Thursday, June 30, 2011

No Reality in Realty.

(Published in Hardnews in Dec 2009 or Jan 2010. Can't remember which.)

Over the last few years, I’ve spotted more grimy cement mixers than posh Mercs and BMWs on the streets of Mumbai. The majority of the advertisements in leading dailies are from builders, promising ridiculously extravagant, never-experienced-before luxury and flamboyant amenities not just in metros but in small town India as well. Realty professionals seem to have completely lost touch with reality.

I thought I’d talk to a few builders to find out what the near future would be like for real estate in India. Excerpts from a few meetings are given below – I could not reproduce them in entirety because Hardnews is a respectable family magazine. Incidentally, the names of the builders have not been revealed to protect myself from brutal murder. I’m not taking chances - hello, I have a fair idea who their real partners and/or promoters are!

Prediction No. 1: 5-star hotels are going to look like shabby municipal playgrounds compared to Mumbai’s plush new building complexes.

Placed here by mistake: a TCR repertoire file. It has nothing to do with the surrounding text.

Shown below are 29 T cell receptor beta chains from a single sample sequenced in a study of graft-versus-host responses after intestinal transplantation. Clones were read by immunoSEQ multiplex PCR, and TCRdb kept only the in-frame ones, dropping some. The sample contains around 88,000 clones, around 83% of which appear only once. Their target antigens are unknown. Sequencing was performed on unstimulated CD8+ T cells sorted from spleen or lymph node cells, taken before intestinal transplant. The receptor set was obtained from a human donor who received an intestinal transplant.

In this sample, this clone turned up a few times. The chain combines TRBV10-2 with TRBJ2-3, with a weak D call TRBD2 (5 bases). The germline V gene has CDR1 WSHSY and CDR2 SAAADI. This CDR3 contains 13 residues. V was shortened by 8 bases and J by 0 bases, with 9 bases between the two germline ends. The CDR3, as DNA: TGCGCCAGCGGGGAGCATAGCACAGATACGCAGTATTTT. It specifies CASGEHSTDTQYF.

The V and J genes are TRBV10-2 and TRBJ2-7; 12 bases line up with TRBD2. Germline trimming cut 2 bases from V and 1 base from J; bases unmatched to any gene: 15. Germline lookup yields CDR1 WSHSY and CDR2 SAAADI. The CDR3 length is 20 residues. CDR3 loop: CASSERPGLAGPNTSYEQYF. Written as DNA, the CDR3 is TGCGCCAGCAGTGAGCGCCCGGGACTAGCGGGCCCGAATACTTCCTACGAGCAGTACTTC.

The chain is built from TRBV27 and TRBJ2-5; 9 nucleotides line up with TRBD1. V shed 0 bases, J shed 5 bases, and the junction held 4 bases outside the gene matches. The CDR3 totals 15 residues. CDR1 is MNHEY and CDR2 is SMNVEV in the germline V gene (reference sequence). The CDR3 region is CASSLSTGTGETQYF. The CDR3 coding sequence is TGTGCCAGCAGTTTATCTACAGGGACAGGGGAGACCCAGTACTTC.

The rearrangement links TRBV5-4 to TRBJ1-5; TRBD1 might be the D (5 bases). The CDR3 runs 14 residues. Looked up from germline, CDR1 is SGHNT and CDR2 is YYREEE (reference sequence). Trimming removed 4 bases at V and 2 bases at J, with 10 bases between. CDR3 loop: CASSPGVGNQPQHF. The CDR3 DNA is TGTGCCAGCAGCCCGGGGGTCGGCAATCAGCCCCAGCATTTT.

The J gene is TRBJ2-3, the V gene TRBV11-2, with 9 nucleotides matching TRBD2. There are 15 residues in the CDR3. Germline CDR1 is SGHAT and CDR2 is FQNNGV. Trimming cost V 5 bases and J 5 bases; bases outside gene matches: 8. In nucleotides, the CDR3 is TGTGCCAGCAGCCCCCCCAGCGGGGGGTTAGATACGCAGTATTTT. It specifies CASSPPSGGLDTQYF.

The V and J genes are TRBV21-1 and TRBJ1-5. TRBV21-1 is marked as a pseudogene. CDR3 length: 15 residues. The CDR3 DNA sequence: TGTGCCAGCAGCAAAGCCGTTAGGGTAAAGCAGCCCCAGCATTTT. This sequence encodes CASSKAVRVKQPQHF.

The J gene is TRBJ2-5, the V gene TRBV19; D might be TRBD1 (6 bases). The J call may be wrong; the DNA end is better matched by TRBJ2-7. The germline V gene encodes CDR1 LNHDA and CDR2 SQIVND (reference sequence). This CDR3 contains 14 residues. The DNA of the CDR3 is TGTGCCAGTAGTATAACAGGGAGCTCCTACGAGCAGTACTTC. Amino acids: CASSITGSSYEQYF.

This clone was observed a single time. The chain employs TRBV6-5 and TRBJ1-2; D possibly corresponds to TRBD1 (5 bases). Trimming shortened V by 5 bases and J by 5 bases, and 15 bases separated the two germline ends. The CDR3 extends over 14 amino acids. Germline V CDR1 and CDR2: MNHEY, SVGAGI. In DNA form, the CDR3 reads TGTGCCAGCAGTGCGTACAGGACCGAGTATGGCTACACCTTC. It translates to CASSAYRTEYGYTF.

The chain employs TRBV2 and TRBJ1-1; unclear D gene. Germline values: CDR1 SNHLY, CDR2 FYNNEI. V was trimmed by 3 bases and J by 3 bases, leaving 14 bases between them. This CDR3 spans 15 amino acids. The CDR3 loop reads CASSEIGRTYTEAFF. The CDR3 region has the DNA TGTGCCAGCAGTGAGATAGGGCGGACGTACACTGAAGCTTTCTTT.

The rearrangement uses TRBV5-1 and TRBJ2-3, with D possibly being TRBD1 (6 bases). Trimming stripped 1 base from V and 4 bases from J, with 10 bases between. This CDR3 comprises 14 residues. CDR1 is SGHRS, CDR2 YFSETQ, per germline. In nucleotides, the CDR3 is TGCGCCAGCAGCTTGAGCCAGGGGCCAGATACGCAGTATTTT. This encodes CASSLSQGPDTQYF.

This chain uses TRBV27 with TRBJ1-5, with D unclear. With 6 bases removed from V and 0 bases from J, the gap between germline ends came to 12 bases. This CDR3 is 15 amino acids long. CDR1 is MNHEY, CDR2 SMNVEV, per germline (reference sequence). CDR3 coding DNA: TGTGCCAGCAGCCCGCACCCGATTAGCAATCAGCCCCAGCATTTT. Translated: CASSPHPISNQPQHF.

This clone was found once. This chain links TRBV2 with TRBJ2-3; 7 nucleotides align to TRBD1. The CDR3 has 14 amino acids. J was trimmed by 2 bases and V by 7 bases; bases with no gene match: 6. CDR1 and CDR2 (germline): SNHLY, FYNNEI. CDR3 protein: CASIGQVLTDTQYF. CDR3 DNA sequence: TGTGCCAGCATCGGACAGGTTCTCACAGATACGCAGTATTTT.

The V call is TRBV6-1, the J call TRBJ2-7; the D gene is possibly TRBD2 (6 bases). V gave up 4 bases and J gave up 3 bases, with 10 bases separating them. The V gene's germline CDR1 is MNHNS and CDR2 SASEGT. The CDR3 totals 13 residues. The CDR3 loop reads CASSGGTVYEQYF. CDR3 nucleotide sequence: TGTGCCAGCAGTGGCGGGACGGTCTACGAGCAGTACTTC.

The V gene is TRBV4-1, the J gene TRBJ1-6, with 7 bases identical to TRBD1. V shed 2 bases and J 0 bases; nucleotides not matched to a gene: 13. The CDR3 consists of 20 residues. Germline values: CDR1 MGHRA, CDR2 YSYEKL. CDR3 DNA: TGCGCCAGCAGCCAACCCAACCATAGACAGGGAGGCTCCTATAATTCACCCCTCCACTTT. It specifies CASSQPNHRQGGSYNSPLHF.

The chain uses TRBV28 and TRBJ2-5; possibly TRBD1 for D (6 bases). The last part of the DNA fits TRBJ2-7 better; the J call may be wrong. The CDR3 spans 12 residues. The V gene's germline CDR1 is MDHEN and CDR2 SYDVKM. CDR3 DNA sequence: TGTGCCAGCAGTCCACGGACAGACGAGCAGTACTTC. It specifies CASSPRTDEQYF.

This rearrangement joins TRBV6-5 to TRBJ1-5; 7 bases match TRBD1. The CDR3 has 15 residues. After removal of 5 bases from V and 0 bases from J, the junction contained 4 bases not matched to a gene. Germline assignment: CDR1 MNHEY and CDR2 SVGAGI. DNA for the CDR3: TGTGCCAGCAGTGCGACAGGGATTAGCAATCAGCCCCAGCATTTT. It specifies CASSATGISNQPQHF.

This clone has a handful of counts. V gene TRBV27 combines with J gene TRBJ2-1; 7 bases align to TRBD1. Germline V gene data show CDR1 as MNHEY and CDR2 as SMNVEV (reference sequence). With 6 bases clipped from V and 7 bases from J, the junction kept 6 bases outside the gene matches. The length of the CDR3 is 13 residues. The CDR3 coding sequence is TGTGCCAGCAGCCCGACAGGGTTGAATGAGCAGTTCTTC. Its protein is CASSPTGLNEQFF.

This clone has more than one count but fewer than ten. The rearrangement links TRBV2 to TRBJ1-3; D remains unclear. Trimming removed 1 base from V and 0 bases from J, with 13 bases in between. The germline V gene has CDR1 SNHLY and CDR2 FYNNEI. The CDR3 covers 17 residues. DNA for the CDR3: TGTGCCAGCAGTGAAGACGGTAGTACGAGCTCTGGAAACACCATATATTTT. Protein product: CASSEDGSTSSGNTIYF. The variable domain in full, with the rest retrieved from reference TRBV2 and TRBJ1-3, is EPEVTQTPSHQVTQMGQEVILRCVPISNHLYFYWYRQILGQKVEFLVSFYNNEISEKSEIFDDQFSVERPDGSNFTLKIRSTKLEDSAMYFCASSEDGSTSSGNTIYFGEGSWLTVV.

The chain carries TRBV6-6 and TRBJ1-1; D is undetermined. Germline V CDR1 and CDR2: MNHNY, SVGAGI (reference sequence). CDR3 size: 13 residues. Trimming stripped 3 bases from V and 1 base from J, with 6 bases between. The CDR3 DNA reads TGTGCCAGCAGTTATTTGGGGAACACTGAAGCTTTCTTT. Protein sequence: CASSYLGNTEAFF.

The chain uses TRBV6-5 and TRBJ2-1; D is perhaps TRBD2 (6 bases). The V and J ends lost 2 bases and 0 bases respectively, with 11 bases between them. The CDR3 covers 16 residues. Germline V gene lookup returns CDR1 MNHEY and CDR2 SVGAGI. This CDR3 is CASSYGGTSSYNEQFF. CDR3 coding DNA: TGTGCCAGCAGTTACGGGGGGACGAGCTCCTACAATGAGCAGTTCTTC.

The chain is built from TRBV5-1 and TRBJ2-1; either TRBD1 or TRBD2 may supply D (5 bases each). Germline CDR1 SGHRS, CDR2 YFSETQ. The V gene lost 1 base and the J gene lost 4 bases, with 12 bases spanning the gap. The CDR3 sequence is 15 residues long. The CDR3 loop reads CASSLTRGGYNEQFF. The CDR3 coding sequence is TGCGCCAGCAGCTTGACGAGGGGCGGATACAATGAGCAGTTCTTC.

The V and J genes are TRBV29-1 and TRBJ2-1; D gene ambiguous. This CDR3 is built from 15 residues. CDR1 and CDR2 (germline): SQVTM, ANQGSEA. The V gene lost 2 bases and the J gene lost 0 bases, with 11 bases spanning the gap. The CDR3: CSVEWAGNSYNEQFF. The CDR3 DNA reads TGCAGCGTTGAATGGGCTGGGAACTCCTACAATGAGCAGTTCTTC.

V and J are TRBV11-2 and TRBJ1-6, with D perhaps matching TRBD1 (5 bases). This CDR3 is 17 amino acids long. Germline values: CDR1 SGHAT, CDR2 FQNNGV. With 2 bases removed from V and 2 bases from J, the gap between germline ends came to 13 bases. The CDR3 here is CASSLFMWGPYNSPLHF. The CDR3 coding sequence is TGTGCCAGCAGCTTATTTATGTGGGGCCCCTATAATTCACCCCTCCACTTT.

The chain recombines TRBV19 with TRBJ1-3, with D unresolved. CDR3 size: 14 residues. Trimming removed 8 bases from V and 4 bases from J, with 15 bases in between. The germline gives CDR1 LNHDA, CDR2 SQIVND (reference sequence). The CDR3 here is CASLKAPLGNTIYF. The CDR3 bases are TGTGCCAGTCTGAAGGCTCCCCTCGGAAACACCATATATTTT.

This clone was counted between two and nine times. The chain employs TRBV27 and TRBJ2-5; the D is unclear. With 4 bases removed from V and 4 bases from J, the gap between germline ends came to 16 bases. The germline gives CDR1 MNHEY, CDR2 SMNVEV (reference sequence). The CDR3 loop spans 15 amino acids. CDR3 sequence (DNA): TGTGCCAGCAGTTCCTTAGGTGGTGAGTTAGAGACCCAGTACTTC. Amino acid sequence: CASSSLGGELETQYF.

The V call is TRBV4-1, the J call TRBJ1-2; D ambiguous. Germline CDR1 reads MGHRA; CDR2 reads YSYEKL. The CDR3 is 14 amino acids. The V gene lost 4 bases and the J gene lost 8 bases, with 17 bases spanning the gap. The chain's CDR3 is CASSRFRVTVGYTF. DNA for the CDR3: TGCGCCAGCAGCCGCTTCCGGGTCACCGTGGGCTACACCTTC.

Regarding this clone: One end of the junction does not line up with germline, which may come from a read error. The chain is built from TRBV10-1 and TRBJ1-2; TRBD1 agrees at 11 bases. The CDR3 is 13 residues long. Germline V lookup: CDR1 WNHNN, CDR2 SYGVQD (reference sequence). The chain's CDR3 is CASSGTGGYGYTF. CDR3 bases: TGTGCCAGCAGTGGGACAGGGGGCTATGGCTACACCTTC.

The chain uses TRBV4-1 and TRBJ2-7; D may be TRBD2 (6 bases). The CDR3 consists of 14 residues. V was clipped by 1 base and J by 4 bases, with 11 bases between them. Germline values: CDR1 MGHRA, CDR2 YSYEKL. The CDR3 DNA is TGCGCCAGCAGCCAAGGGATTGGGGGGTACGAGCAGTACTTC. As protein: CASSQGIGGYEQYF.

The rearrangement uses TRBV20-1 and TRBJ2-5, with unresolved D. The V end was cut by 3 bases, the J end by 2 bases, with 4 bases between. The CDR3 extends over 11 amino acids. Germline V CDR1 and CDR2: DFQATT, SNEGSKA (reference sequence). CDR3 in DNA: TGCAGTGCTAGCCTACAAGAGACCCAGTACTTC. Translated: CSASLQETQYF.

(In conversation with Mr. A)

Me: These days a lot of builders, including you, are offering private swimming pools in every apartment.

Mr. A nodded, looking smug. I caught him admiring his reflection on his laptop screen.

Me: Why swimming pools? There’s a desperate water shortage in the city, with 15 to 30% cuts. Even 5-star hotels and malls haven’t been spared anymore.

Mr A: (Impatiently) So what’s your point, Madam?

Me: Those people who buy apartments with swimming pools, well, what on earth are they going to fill them with? Champagne?

Mr. A: (Bristling). Well, if they can afford to buy my fancy flats they can afford to splurge on truckloads of champagne as well!

Suddenly, Mr. A’s frown vanished. He broke into a wide grin and whacked an old-fashioned bell on his desk. A tie-clad flunky appeared within seconds.

Mr. A: Rao, tell the advertising agency to add ‘Private plunge pools filled with wildly expensive champagne’ in the advertisements. Not Indian made sparkling vinegar mind you, but the real thing from France, got it? Tell those lazy copywriters to browse the Internet and put the name of some expensive brand like Dom Perignon or something equally swanky.